Honestly, can't some people see the humanity in the situation. That's your first thought, obsessed.

CherryPicking Tue 28-Jun-16 14:29:03

Sorry for you, but what you did could easily have been exploited by someone with malign intentions. And you didn't give her the opportunity to use you as an excuse to turn her life around. OK it might not have happened, but perhaps she deserved to know anyway.

Dozer Tue 28-Jun-16 14:30:31

I'm not sure though whether it WAS necessarily a sensible thing to do. Phyllis could have made contact withher birth motherwithout involving her DC, for example she could have visited or written without giving her own address away. She did do kind things for her birth mother, and spent time with her, but kept her birth mother in the dark.

LuciaInFurs Tue 28-Jun-16 14:55:43

I am sure she knew deep down who you were and I'm glad you had those years with her.

Mycatsabastard Tue 28-Jun-16 14:56:08

Clearly her mum had issues that could never be resolved and I think Phyllis did the right thing in keeping her away from her own family while still caring for her birth mother.

As an adopted child I know the urge to find out about our original family, to want and need to know where we have come from and why we were adopted. It's hard if you haven't been in this position to understand why we need to find out and if, like Phyllis, the situation is less than fairytale ending then it's heartbreaking.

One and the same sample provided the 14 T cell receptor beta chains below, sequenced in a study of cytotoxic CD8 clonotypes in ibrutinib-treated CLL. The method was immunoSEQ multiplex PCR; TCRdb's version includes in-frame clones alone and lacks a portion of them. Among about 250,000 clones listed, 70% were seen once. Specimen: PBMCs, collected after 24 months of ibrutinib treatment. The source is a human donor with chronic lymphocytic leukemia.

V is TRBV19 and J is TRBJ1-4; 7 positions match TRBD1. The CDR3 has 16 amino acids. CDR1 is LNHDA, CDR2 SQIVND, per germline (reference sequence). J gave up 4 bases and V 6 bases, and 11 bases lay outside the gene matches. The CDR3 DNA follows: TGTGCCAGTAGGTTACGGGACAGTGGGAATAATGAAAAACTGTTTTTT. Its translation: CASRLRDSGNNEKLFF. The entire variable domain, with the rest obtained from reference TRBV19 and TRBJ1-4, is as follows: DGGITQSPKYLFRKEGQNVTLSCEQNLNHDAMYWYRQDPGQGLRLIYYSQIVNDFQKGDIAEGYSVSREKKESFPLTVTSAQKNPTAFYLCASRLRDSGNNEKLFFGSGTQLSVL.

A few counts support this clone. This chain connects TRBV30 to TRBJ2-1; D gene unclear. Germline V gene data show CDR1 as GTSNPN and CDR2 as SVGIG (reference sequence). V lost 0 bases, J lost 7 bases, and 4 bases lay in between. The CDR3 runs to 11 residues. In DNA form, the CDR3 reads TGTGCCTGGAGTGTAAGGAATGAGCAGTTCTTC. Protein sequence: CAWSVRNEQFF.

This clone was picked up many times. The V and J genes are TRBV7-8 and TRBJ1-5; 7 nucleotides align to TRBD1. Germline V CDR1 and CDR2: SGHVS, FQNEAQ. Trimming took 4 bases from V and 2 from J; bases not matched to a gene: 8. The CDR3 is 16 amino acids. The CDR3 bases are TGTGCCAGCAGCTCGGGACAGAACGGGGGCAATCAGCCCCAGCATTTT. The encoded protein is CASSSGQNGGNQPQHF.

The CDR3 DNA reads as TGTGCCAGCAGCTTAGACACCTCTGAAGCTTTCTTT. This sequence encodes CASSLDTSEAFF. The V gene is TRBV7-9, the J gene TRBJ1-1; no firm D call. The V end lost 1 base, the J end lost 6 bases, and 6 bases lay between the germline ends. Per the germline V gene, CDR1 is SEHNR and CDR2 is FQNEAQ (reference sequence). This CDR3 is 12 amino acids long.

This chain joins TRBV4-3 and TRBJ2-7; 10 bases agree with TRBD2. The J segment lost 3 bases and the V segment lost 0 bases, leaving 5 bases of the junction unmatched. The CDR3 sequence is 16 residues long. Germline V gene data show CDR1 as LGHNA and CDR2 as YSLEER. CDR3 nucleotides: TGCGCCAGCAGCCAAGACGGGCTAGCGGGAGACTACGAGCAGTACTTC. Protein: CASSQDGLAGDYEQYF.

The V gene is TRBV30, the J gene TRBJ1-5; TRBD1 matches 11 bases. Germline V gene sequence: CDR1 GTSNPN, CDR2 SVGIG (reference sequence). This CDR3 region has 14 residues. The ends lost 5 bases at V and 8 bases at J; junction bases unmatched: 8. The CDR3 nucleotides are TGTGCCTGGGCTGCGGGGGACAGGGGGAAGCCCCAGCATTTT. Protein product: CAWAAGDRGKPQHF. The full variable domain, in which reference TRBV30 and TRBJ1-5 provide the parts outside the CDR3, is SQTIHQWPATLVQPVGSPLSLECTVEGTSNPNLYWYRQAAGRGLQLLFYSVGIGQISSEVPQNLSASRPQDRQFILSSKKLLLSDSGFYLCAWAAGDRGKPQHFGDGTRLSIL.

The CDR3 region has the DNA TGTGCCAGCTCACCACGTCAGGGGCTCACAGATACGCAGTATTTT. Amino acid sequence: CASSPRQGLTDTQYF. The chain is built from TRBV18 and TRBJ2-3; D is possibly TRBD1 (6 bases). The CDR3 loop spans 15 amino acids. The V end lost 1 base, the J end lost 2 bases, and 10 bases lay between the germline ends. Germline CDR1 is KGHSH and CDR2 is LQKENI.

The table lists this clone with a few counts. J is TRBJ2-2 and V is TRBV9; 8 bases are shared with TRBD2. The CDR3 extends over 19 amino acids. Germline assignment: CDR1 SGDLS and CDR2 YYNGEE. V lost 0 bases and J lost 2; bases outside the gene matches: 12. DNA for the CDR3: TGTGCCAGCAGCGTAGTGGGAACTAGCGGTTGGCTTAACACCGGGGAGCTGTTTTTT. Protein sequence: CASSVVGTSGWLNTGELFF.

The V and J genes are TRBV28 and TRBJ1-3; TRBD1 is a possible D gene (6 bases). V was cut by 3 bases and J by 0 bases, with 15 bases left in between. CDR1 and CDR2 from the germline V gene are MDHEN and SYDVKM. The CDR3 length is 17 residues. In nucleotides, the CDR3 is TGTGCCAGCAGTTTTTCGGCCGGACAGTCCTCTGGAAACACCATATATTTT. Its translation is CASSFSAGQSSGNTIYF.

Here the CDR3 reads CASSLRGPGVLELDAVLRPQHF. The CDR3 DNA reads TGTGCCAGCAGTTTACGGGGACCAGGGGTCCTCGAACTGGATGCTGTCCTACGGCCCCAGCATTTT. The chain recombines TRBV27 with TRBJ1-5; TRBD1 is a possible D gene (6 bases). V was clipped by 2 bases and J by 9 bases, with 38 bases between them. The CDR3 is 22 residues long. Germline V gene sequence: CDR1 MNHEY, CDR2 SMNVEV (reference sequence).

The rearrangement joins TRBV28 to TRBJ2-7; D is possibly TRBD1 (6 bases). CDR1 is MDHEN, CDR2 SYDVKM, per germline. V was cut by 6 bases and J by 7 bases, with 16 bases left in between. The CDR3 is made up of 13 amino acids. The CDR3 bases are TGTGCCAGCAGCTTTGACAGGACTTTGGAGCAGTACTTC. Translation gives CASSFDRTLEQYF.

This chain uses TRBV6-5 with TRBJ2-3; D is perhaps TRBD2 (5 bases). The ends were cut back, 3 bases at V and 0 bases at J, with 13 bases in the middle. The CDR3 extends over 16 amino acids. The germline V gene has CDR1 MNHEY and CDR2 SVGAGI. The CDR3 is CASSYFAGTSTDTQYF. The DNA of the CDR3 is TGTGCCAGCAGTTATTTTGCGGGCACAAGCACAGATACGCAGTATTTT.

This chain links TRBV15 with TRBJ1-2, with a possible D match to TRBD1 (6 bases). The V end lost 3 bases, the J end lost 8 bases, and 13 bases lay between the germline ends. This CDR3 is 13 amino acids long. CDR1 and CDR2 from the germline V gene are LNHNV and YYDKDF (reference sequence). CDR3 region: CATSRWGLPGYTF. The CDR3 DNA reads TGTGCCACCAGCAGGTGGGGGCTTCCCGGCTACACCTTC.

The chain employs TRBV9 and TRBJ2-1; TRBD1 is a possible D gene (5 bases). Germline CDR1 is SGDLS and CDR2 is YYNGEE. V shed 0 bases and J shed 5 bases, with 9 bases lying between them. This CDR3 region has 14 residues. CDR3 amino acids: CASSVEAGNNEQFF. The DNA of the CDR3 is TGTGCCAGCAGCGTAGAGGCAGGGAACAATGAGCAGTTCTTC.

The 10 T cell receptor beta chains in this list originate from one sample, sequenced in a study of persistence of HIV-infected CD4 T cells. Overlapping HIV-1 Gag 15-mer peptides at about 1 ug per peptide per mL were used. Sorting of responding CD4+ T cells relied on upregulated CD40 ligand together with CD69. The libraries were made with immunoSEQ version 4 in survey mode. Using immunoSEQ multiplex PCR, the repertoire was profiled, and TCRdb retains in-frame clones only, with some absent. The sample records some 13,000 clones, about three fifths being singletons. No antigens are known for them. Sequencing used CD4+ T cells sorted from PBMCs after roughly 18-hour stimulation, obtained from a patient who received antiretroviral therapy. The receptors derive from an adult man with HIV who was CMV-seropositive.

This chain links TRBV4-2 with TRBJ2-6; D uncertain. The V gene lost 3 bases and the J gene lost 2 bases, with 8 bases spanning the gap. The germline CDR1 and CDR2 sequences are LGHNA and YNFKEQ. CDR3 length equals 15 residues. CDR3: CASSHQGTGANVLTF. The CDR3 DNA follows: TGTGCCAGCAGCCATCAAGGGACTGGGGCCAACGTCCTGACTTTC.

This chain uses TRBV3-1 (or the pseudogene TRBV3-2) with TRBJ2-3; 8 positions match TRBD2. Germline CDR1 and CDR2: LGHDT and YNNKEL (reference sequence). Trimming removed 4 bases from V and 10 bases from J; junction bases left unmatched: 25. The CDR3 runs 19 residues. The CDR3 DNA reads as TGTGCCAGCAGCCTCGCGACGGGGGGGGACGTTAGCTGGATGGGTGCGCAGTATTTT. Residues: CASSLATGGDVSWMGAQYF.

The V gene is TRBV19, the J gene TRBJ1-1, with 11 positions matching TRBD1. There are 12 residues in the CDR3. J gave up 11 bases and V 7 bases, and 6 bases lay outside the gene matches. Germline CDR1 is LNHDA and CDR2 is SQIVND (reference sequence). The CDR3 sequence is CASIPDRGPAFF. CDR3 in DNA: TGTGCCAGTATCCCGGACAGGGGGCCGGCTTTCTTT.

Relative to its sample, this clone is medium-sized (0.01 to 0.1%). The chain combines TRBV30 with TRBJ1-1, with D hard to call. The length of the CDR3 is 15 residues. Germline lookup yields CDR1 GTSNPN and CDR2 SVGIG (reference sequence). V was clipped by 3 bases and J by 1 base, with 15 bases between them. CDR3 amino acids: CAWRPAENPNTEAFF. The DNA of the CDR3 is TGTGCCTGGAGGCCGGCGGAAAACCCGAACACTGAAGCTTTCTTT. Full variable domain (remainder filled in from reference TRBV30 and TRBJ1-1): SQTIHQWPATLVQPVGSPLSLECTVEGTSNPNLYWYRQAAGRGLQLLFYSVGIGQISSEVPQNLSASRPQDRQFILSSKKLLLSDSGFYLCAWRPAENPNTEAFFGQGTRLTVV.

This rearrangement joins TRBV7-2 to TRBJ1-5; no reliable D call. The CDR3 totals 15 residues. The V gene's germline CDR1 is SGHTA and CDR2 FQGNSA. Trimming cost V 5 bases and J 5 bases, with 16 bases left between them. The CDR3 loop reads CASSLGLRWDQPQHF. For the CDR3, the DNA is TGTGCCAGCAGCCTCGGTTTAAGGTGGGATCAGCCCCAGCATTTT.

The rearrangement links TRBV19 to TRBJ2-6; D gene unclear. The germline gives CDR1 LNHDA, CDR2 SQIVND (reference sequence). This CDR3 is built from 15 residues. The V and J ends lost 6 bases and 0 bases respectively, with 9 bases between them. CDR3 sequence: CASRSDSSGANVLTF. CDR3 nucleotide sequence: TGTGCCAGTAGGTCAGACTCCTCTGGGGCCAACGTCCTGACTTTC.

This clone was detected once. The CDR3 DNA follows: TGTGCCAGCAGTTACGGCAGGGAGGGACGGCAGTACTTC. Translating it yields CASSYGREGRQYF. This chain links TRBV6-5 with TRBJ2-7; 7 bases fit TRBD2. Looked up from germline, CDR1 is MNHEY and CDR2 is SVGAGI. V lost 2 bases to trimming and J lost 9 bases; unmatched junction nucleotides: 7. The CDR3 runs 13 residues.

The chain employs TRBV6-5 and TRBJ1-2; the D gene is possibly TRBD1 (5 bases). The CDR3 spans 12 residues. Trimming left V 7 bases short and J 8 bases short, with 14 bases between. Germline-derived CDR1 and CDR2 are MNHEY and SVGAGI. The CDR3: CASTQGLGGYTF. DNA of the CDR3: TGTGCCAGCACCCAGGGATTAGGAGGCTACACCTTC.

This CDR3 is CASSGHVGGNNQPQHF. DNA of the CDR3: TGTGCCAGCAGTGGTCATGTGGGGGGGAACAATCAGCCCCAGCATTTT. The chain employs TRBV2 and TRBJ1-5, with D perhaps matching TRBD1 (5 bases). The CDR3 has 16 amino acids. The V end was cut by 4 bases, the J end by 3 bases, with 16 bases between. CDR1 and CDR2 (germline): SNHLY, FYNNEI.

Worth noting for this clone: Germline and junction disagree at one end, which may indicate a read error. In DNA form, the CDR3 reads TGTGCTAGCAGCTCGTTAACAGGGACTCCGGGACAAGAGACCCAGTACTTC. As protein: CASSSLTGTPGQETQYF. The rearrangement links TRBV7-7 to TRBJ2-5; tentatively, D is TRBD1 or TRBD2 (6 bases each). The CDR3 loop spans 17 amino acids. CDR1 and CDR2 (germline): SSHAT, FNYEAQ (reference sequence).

I am pleased Phyllis gave her mum so much care when she needed it. It was selfless and brave.

WannaBe Tue 28-Jun-16 14:57:15

I think it's impossible to know how someone feels about these things if you haven't been there yourself though.

It's incredibly easy to sit on the sidelines and judge about misuse of a position or failure to tell someone the truth, but for the OP she had been given up for adoption, not just given up but left in an orphanage.

The BM was vulnerable, but for the OP she was the one who gave her up, and the one who never turned her life around whereas the OP had her own family to think of.

Back then only adoptees could find their birth parents not the other way around, and that was generally with the idea in mind that the child could set the pace as to how the relationship developed.

The OP owed this woman nothing.

EttaJ Tue 28-Jun-16 20:33:09

Wow. What an amazing lady. I'm crying just reading the article. I will definitely read the book.

yallsucksomeshit Tue 28-Jun-16 21:21:31

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yallsucksomeshit Tue 28-Jun-16 21:22:22

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Batteriesallgone Tue 28-Jun-16 21:33:14

This doesn't sit well with me and the previous posters identified it - abuse of position. I've not given a child up but it's possible (I suppose) I might have a half-sibling somewhere...the idea of them using their profession role to gain access to me and sit in judgement on me makes me feel a little queasy. Especially if I was vulnerable and needed care.

Toddlerteaplease Tue 28-Jun-16 22:34:45

I'm a nurse and it doesn't sit right with me either, I'm afraid. To use your professional role in order to get into someone's life like that is grossly unprofessional. The NMC would be quite justified in striking you off.